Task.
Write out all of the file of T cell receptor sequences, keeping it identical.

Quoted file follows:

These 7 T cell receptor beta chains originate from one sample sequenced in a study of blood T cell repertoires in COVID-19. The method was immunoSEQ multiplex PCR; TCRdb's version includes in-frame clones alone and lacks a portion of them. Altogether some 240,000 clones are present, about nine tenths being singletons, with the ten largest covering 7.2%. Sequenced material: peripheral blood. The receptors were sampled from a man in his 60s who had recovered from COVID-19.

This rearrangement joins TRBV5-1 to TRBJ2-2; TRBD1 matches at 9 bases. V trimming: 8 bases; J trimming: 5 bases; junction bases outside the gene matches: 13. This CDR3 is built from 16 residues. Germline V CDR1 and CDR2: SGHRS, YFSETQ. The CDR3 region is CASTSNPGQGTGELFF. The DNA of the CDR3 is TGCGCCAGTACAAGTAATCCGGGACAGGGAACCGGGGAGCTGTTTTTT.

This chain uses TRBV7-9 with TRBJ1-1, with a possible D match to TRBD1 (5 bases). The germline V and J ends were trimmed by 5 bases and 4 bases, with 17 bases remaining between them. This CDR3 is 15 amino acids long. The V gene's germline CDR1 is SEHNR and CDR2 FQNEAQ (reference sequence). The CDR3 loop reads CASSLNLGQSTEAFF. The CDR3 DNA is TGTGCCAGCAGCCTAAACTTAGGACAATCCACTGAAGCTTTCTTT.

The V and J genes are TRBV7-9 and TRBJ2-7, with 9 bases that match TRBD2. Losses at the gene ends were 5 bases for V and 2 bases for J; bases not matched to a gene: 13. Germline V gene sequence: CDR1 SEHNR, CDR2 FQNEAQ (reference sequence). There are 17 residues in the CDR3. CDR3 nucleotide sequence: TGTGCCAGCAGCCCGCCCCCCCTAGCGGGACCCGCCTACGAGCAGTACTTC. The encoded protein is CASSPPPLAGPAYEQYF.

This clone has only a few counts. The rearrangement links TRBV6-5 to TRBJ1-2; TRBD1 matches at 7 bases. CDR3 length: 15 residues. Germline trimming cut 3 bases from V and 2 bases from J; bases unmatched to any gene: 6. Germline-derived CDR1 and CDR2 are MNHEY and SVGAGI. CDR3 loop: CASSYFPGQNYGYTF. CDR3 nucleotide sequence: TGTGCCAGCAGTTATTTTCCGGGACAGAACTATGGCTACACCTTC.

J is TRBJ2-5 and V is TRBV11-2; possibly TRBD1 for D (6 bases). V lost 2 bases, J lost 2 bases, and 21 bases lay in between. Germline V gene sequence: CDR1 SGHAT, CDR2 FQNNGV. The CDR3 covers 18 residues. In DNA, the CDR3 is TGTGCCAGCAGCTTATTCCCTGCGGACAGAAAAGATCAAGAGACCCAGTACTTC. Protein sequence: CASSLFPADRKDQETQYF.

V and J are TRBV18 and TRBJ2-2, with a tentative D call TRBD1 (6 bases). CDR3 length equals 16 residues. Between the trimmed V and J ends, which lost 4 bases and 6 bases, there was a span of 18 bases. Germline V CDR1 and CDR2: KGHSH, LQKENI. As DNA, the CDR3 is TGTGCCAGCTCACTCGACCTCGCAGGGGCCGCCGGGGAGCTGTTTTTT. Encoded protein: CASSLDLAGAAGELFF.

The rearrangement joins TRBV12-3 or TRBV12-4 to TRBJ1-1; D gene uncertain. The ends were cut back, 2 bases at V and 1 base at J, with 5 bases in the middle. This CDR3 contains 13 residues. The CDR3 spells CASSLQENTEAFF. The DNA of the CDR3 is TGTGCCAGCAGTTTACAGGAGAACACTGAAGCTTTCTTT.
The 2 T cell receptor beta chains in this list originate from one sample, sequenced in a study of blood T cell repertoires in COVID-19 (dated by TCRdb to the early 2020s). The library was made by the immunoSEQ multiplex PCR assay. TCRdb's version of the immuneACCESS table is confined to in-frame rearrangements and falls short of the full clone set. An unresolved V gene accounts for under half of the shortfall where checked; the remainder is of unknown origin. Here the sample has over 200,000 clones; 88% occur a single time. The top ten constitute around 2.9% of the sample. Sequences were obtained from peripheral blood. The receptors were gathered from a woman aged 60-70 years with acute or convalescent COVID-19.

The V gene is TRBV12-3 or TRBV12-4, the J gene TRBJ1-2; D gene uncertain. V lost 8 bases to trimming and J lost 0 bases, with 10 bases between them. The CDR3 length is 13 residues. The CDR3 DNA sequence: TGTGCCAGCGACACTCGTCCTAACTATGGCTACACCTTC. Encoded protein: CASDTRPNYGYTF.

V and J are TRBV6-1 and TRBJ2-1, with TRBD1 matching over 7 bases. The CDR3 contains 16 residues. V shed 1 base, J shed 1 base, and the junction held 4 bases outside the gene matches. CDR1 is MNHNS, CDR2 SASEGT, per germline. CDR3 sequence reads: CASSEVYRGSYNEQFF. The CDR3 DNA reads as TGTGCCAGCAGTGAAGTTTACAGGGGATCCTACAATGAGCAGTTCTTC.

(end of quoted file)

These 7 T cell receptor beta chains originate from one sample sequenced in a study of blood T cell repertoires in COVID-19. The method was immunoSEQ multiplex PCR; TCRdb's version includes in-frame clones alone and lacks a portion of them. Altogether some 240,000 clones are present, about nine tenths being singletons, with the ten largest covering 7.2%. Sequenced material: peripheral blood. The receptors were sampled from a man in his 60s who had recovered from COVID-19.

This rearrangement joins TRBV5-1 to TRBJ2-2; TRBD1 matches at 9 bases. V trimming: 8 bases; J trimming: 5 bases; junction bases outside the gene matches: 13. This CDR3 is built from 16 residues. Germline V CDR1 and CDR2: SGHRS, YFSETQ. The CDR3 region is CASTSNPGQGTGELFF. The DNA of the CDR3 is TGCGCCAGTACAAGTAATCCGGGACAGGGAACCGGGGAGCTGTTTTTT.

This chain uses TRBV7-9 with TRBJ1-1, with a possible D match to TRBD1 (5 bases). The germline V and J ends were trimmed by 5 bases and 4 bases, with 17 bases remaining between them. This CDR3 is 15 amino acids long. The V gene's germline CDR1 is SEHNR and CDR2 FQNEAQ (reference sequence). The CDR3 loop reads CASSLNLGQSTEAFF. The CDR3 DNA is TGTGCCAGCAGCCTAAACTTAGGACAATCCACTGAAGCTTTCTTT.

The V and J genes are TRBV7-9 and TRBJ2-7, with 9 bases that match TRBD2. Losses at the gene ends were 5 bases for V and 2 bases for J; bases not matched to a gene: 13. Germline V gene sequence: CDR1 SEHNR, CDR2 FQNEAQ (reference sequence). There are 17 residues in the CDR3. CDR3 nucleotide sequence: TGTGCCAGCAGCCCGCCCCCCCTAGCGGGACCCGCCTACGAGCAGTACTTC. The encoded protein is CASSPPPLAGPAYEQYF.

This clone has only a few counts. The rearrangement links TRBV6-5 to TRBJ1-2; TRBD1 matches at 7 bases. CDR3 length: 15 residues. Germline trimming cut 3 bases from V and 2 bases from J; bases unmatched to any gene: 6. Germline-derived CDR1 and CDR2 are MNHEY and SVGAGI. CDR3 loop: CASSYFPGQNYGYTF. CDR3 nucleotide sequence: TGTGCCAGCAGTTATTTTCCGGGACAGAACTATGGCTACACCTTC.

J is TRBJ2-5 and V is TRBV11-2; possibly TRBD1 for D (6 bases). V lost 2 bases, J lost 2 bases, and 21 bases lay in between. Germline V gene sequence: CDR1 SGHAT, CDR2 FQNNGV. The CDR3 covers 18 residues. In DNA, the CDR3 is TGTGCCAGCAGCTTATTCCCTGCGGACAGAAAAGATCAAGAGACCCAGTACTTC. Protein sequence: CASSLFPADRKDQETQYF.

V and J are TRBV18 and TRBJ2-2, with a tentative D call TRBD1 (6 bases). CDR3 length equals 16 residues. Between the trimmed V and J ends, which lost 4 bases and 6 bases, there was a span of 18 bases. Germline V CDR1 and CDR2: KGHSH, LQKENI. As DNA, the CDR3 is TGTGCCAGCTCACTCGACCTCGCAGGGGCCGCCGGGGAGCTGTTTTTT. Encoded protein: CASSLDLAGAAGELFF.

The rearrangement joins TRBV12-3 or TRBV12-4 to TRBJ1-1; D gene uncertain. The ends were cut back, 2 bases at V and 1 base at J, with 5 bases in the middle. This CDR3 contains 13 residues. The CDR3 spells CASSLQENTEAFF. The DNA of the CDR3 is TGTGCCAGCAGTTTACAGGAGAACACTGAAGCTTTCTTT.
The 2 T cell receptor beta chains in this list originate from one sample, sequenced in a study of blood T cell repertoires in COVID-19 (dated by TCRdb to the early 2020s). The library was made by the immunoSEQ multiplex PCR assay. TCRdb's version of the immuneACCESS table is confined to in-frame rearrangements and falls short of the full clone set. An unresolved V gene accounts for under half of the shortfall where checked; the remainder is of unknown origin. Here the sample has over 200,000 clones; 88% occur a single time. The top ten constitute around 2.9% of the sample. Sequences were obtained from peripheral blood. The receptors were gathered from a woman aged 60-70 years with acute or convalescent COVID-19.

The V gene is TRBV12-3 or TRBV12-4, the J gene TRBJ1-2; D gene uncertain. V lost 8 bases to trimming and J lost 0 bases, with 10 bases between them. The CDR3 length is 13 residues. The CDR3 DNA sequence: TGTGCCAGCGACACTCGTCCTAACTATGGCTACACCTTC. Encoded protein: CASDTRPNYGYTF.

V and J are TRBV6-1 and TRBJ2-1, with TRBD1 matching over 7 bases. The CDR3 contains 16 residues. V shed 1 base, J shed 1 base, and the junction held 4 bases outside the gene matches. CDR1 is MNHNS, CDR2 SASEGT, per germline. CDR3 sequence reads: CASSEVYRGSYNEQFF. The CDR3 DNA reads as TGTGCCAGCAGTGAAGTTTACAGGGGATCCTACAATGAGCAGTTCTTC.